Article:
Gogoro Inc (睿能創意) yesterday launched its first electric bicycle, the Gogoro Eeyo 1, in Taiwan, after unveiling the bike in New York in late May and in France on Tuesday. The company said it would also introduce the series in other European countries such as Germany and the Netherlands. The “Eeyo project” is the fourth of Gogoro’s eight projects that concentrate on smart transportation, which includes Gogoro’s electric scooter, battery swap system and electric scooter sharing service, company founder and chief executive officer Horace Luke (陸學森) told a media briefing in Taipei. “There are various types of city commuters. We will not
With the US dollar expected to weaken in the next 12 months due to near-zero interest rates, investors should consider purchasing US corporate bonds, Standard Chartered Bank Taiwan Ltd (渣打台灣銀行) said on Thursday. The bank said that the US Federal Reserve since last month has been buying bonds issued by US companies to curb default rates. The US dollar is forecast to be weaker against the pound, the euro and the yen, as well as the Canadian dollar, the Swedish krona and the Swiss franc, as the greenback lacks high investment returns after the Fed in March slashed the benchmark interest rate
BAD RAP: The exchange said Tatung had seriously breached shareholders’ rights and failed to give a satisfactory explanation of its board election dispute Tatung Co (大同) shares yesterday plunged by the maximum daily limit of 10 percent to NT$18.90, the lowest in three months, after the Taiwan Stock Exchange (TWSE) on Tuesday evening changed the company’s classification to a full-delivery stock effective tomorrow. The TWSE’s move follows the company’s failure to give a clear and satisfactory explanation of why it deprived dozens of shareholders of their voting rights during a board election at the annual shareholders’ meeting on Tuesday morning. Under the exchange’s regulations, investors are not allowed to engage in margin trading of a full-delivery stock, TWSE spokeswoman Rebecca Chen (陳麗卿) told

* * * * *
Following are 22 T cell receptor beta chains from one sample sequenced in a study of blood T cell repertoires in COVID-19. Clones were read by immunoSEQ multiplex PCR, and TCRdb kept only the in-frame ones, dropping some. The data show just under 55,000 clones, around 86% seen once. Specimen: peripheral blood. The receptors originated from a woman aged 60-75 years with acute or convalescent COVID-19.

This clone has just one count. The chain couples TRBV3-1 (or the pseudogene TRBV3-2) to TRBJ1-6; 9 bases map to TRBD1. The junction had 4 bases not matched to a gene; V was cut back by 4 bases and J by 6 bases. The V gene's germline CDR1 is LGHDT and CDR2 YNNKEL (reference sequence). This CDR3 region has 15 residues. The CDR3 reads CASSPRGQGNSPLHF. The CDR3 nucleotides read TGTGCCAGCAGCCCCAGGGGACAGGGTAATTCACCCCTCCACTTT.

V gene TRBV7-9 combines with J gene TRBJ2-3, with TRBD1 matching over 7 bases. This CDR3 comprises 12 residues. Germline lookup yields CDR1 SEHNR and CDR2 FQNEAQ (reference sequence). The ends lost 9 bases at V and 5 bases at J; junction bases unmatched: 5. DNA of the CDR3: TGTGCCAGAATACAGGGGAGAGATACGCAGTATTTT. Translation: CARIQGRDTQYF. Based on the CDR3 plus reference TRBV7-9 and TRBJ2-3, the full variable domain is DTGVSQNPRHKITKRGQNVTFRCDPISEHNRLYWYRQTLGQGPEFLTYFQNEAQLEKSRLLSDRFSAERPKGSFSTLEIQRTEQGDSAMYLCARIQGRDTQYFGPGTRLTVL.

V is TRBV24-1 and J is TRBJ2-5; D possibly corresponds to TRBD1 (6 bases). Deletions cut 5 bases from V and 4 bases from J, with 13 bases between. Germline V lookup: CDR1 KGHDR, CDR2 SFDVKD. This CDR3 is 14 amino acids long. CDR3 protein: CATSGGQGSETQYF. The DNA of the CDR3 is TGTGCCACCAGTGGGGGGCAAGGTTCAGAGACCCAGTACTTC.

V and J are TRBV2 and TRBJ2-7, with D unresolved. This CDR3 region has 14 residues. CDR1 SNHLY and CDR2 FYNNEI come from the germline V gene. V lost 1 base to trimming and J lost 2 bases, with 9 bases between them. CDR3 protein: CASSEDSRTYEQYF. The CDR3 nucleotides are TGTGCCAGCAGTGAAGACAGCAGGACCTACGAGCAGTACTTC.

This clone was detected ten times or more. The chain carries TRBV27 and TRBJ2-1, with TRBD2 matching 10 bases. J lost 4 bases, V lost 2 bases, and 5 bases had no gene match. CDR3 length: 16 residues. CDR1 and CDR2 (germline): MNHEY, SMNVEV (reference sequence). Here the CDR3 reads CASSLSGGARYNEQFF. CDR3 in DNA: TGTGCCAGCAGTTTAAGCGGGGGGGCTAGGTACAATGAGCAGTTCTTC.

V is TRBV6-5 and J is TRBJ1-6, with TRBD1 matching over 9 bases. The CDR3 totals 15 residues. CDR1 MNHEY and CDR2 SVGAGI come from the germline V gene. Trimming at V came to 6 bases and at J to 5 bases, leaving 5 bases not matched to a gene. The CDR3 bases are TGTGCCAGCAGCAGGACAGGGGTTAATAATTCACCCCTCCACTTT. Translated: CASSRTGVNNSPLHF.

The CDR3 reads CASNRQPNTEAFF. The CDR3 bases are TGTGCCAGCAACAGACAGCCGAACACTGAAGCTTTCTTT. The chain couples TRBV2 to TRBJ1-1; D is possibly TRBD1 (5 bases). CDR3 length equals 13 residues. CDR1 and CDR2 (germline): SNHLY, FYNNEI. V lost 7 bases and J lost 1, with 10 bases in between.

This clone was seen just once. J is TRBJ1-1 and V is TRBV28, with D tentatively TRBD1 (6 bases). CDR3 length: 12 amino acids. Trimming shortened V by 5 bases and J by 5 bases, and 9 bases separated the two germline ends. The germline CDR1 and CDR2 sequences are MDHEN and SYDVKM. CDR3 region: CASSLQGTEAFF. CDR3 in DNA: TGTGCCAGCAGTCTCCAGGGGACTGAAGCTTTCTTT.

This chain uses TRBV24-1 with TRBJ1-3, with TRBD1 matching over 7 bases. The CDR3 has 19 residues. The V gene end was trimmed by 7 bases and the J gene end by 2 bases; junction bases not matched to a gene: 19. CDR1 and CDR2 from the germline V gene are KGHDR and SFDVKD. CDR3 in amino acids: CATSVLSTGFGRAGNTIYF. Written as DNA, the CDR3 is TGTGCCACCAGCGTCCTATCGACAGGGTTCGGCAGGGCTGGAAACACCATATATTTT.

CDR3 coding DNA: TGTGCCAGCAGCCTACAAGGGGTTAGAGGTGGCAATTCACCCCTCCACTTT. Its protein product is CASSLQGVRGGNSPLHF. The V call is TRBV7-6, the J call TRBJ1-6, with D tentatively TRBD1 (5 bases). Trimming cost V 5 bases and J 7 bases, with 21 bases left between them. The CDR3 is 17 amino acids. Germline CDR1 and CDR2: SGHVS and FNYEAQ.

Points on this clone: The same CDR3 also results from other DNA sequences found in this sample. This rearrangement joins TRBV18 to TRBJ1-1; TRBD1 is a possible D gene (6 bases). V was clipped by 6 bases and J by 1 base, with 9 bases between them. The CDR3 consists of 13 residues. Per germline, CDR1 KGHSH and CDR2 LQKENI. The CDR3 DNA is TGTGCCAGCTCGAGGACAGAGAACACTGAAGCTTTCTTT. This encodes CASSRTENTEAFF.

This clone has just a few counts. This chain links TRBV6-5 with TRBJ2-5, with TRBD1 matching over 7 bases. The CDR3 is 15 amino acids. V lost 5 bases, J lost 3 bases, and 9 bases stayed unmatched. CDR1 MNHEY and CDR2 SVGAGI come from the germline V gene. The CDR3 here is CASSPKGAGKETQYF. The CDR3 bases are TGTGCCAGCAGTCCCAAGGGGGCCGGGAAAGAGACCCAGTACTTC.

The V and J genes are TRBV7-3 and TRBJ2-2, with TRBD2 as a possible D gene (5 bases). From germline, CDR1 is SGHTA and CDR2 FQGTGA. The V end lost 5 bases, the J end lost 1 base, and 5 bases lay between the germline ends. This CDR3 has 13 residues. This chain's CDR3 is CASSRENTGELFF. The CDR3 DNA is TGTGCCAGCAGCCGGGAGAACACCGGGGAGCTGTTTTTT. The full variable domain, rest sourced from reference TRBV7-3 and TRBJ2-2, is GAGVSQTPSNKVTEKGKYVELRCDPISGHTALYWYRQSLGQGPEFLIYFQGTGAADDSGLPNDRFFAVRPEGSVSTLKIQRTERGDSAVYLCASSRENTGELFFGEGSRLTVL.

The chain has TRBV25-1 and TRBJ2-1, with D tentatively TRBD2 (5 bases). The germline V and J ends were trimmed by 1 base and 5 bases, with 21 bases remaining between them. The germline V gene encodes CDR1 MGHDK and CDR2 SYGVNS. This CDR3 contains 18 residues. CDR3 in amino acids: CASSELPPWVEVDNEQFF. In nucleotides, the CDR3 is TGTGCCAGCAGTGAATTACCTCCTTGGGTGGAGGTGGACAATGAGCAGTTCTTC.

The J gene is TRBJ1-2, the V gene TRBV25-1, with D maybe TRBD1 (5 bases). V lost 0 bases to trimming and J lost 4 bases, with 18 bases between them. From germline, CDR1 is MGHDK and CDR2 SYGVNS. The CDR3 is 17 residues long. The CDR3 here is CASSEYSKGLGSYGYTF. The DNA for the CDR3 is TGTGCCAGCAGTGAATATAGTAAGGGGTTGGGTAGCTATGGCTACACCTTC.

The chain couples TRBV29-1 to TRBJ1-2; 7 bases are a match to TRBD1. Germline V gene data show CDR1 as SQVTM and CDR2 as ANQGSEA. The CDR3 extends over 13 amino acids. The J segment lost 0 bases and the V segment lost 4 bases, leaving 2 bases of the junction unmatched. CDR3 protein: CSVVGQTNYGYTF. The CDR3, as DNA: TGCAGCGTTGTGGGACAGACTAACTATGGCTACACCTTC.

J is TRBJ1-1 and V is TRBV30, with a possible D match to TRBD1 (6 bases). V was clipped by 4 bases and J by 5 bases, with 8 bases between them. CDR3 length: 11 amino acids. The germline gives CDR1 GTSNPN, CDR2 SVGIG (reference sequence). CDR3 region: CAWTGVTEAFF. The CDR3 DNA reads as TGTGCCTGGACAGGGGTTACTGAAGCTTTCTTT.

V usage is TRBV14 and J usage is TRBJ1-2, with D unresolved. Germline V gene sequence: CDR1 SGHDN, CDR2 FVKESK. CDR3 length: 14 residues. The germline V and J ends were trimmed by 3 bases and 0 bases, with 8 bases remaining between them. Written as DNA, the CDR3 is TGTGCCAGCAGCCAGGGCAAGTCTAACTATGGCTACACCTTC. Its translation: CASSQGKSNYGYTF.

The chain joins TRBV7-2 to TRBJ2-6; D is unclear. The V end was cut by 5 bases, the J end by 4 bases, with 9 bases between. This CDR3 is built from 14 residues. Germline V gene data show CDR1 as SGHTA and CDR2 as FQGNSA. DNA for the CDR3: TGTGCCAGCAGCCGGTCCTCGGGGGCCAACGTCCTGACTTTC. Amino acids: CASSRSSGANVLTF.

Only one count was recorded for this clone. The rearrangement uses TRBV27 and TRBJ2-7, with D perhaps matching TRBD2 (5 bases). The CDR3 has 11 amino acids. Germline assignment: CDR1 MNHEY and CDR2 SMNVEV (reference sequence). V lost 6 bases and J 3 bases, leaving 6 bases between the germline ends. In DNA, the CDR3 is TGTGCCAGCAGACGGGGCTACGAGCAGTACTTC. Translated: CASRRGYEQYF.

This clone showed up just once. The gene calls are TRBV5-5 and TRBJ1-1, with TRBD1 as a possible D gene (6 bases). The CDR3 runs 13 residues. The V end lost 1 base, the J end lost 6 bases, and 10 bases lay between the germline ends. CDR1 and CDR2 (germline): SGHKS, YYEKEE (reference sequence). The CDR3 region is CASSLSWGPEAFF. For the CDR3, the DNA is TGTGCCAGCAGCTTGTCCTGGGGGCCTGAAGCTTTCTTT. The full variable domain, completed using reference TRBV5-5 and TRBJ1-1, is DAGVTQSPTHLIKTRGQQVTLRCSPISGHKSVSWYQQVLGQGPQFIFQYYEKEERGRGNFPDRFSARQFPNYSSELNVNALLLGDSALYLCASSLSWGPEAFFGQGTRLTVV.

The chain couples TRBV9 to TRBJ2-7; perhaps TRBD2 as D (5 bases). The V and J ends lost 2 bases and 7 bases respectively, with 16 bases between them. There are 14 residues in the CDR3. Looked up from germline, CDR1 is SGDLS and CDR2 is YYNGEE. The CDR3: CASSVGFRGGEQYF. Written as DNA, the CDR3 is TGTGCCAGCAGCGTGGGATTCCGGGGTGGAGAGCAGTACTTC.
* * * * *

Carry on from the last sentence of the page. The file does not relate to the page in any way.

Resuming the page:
SIZE MATTERS: Medium-sized hotels that do not have the support of parent groups are more vulnerable and are forced to take action, a REPro Knight Frank researcher said About 50 hotels across Taiwan are seeking to exit the market as they succumb to the bleak business outlook amid international travel restrictions imposed to combat the COVID-19 pandemic. Yomi Hotel (優美飯店) on Minsheng E Road, Sec 1, in Taipei is seeking to transfer ownership with an asking price of NT$950 million (US$32.15 million) and a pledge for a lease contract that guarantees a 3 percent return. The budget hotel, with room rates that start from NT$1,400 per night, maintains normal operations, but has been struggling since March, when the government placed restrictions on inbound and outbound travel. Occupancy rates for hotels in